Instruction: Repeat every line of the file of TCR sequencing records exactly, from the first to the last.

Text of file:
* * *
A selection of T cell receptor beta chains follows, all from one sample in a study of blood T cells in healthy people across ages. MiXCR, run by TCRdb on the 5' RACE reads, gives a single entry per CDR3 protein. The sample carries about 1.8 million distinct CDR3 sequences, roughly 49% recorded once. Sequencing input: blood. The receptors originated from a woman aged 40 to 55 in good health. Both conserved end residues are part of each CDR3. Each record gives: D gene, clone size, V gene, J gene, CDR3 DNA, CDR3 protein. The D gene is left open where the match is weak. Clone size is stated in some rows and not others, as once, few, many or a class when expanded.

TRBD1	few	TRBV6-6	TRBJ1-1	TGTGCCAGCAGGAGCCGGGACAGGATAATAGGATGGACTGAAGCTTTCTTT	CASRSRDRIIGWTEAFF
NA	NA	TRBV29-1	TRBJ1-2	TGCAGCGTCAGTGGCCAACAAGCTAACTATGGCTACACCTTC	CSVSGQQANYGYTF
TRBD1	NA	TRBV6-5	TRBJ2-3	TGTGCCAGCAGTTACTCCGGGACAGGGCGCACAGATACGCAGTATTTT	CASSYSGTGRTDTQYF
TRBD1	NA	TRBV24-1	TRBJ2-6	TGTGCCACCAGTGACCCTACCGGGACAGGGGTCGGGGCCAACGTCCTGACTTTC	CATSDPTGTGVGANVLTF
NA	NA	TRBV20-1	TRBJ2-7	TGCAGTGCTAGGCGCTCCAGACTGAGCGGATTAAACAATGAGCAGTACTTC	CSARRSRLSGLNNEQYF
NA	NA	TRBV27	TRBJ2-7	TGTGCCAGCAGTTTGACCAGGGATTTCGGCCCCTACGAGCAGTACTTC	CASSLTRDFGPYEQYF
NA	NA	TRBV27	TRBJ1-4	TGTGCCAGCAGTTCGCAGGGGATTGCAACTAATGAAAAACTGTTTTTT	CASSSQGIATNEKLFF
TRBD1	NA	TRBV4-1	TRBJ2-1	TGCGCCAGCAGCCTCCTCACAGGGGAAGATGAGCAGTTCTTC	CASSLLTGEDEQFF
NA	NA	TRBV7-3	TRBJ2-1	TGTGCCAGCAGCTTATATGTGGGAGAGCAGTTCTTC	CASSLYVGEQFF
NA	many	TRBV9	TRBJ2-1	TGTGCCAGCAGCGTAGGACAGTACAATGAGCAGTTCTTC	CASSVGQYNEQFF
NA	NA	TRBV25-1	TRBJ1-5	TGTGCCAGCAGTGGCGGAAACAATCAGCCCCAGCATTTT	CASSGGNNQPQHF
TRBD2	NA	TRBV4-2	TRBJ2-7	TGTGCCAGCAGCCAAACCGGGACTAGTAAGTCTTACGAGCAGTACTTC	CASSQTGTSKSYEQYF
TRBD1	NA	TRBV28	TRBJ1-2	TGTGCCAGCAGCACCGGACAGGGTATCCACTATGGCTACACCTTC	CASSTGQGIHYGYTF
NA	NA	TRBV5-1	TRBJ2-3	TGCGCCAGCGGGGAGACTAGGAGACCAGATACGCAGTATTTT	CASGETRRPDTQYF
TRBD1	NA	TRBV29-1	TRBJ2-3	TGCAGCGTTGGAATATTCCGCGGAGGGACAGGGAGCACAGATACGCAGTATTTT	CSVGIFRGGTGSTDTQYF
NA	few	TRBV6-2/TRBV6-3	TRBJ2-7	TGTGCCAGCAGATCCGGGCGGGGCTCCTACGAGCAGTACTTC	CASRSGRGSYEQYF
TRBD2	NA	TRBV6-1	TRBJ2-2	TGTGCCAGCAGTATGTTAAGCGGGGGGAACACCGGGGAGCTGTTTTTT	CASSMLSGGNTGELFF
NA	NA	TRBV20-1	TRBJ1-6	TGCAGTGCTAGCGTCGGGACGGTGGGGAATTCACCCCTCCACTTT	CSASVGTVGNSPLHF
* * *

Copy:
A selection of T cell receptor beta chains follows, all from one sample in a study of blood T cells in healthy people across ages. MiXCR, run by TCRdb on the 5' RACE reads, gives a single entry per CDR3 protein. The sample carries about 1.8 million distinct CDR3 sequences, roughly 49% recorded once. Sequencing input: blood. The receptors originated from a woman aged 40 to 55 in good health. Both conserved end residues are part of each CDR3. Each record gives: D gene, clone size, V gene, J gene, CDR3 DNA, CDR3 protein. The D gene is left open where the match is weak. Clone size is stated in some rows and not others, as once, few, many or a class when expanded.

TRBD1	few	TRBV6-6	TRBJ1-1	TGTGCCAGCAGGAGCCGGGACAGGATAATAGGATGGACTGAAGCTTTCTTT	CASRSRDRIIGWTEAFF
NA	NA	TRBV29-1	TRBJ1-2	TGCAGCGTCAGTGGCCAACAAGCTAACTATGGCTACACCTTC	CSVSGQQANYGYTF
TRBD1	NA	TRBV6-5	TRBJ2-3	TGTGCCAGCAGTTACTCCGGGACAGGGCGCACAGATACGCAGTATTTT	CASSYSGTGRTDTQYF
TRBD1	NA	TRBV24-1	TRBJ2-6	TGTGCCACCAGTGACCCTACCGGGACAGGGGTCGGGGCCAACGTCCTGACTTTC	CATSDPTGTGVGANVLTF
NA	NA	TRBV20-1	TRBJ2-7	TGCAGTGCTAGGCGCTCCAGACTGAGCGGATTAAACAATGAGCAGTACTTC	CSARRSRLSGLNNEQYF
NA	NA	TRBV27	TRBJ2-7	TGTGCCAGCAGTTTGACCAGGGATTTCGGCCCCTACGAGCAGTACTTC	CASSLTRDFGPYEQYF
NA	NA	TRBV27	TRBJ1-4	TGTGCCAGCAGTTCGCAGGGGATTGCAACTAATGAAAAACTGTTTTTT	CASSSQGIATNEKLFF
TRBD1	NA	TRBV4-1	TRBJ2-1	TGCGCCAGCAGCCTCCTCACAGGGGAAGATGAGCAGTTCTTC	CASSLLTGEDEQFF
NA	NA	TRBV7-3	TRBJ2-1	TGTGCCAGCAGCTTATATGTGGGAGAGCAGTTCTTC	CASSLYVGEQFF
NA	many	TRBV9	TRBJ2-1	TGTGCCAGCAGCGTAGGACAGTACAATGAGCAGTTCTTC	CASSVGQYNEQFF
NA	NA	TRBV25-1	TRBJ1-5	TGTGCCAGCAGTGGCGGAAACAATCAGCCCCAGCATTTT	CASSGGNNQPQHF
TRBD2	NA	TRBV4-2	TRBJ2-7	TGTGCCAGCAGCCAAACCGGGACTAGTAAGTCTTACGAGCAGTACTTC	CASSQTGTSKSYEQYF
TRBD1	NA	TRBV28	TRBJ1-2	TGTGCCAGCAGCACCGGACAGGGTATCCACTATGGCTACACCTTC	CASSTGQGIHYGYTF
NA	NA	TRBV5-1	TRBJ2-3	TGCGCCAGCGGGGAGACTAGGAGACCAGATACGCAGTATTTT	CASGETRRPDTQYF
TRBD1	NA	TRBV29-1	TRBJ2-3	TGCAGCGTTGGAATATTCCGCGGAGGGACAGGGAGCACAGATACGCAGTATTTT	CSVGIFRGGTGSTDTQYF
NA	few	TRBV6-2/TRBV6-3	TRBJ2-7	TGTGCCAGCAGATCCGGGCGGGGCTCCTACGAGCAGTACTTC	CASRSGRGSYEQYF
TRBD2	NA	TRBV6-1	TRBJ2-2	TGTGCCAGCAGTATGTTAAGCGGGGGGAACACCGGGGAGCTGTTTTTT	CASSMLSGGNTGELFF
NA	NA	TRBV20-1	TRBJ1-6	TGCAGTGCTAGCGTCGGGACGGTGGGGAATTCACCCCTCCACTTT	CSASVGTVGNSPLHF